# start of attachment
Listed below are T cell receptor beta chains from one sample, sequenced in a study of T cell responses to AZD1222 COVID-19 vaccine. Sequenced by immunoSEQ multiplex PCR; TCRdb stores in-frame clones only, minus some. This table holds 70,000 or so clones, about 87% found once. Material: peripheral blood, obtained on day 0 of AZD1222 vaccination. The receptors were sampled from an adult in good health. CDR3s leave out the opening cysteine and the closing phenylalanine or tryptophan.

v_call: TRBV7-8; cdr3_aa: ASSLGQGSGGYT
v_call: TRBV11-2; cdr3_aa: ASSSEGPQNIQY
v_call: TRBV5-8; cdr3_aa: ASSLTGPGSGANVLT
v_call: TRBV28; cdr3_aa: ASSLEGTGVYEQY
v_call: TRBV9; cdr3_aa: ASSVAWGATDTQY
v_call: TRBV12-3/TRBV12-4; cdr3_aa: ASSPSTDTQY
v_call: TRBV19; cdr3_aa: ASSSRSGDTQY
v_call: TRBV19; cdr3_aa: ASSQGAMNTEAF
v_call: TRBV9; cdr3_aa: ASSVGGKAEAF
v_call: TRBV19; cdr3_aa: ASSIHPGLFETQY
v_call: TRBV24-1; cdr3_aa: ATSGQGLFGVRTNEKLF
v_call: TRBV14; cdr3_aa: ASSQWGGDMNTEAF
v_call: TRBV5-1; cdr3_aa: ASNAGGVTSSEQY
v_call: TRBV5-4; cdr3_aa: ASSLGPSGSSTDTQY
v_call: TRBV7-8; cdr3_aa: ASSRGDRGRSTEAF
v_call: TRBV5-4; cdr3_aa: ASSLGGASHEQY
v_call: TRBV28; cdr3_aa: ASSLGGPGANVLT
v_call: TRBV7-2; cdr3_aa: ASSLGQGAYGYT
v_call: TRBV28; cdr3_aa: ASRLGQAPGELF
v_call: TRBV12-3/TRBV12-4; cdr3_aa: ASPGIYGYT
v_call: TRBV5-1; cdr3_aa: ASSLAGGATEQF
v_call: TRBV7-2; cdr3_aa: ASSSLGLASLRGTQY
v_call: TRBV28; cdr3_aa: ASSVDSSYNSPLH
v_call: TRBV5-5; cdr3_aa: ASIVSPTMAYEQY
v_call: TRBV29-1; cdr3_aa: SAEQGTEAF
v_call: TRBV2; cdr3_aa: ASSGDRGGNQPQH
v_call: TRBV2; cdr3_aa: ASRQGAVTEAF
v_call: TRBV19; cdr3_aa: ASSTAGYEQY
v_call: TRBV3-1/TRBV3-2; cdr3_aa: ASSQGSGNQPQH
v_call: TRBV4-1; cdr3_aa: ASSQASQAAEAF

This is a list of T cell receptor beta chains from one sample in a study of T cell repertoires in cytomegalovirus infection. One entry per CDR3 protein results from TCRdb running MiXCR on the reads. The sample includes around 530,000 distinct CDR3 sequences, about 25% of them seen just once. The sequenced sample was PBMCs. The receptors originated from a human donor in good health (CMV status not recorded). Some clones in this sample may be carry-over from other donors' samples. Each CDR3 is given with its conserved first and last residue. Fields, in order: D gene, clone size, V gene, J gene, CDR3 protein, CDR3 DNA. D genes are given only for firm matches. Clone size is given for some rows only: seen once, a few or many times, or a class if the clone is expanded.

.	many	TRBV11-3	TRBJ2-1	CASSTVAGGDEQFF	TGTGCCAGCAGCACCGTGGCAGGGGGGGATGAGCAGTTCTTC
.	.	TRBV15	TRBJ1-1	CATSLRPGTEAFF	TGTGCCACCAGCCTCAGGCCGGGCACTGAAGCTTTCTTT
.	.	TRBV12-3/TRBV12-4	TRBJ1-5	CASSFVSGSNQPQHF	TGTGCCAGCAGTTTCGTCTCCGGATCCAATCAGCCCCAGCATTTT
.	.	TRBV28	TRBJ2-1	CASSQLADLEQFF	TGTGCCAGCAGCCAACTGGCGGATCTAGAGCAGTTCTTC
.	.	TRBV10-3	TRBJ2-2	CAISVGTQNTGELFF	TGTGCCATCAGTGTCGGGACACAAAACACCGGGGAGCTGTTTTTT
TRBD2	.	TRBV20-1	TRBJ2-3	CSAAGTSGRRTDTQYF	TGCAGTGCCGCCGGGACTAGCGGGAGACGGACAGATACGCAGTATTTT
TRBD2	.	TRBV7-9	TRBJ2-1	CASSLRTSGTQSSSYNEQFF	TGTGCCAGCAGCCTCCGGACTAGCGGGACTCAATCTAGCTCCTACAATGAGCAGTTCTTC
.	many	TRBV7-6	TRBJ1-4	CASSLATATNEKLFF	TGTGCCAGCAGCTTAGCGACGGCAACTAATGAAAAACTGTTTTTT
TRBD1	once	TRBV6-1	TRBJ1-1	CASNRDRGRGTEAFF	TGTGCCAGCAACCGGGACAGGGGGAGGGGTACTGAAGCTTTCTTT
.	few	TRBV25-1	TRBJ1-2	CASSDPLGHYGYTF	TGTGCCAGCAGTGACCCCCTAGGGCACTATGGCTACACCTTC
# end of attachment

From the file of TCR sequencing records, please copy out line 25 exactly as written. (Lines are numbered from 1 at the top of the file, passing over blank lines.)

v_call: TRBV5-5; cdr3_aa: ASIVSPTMAYEQY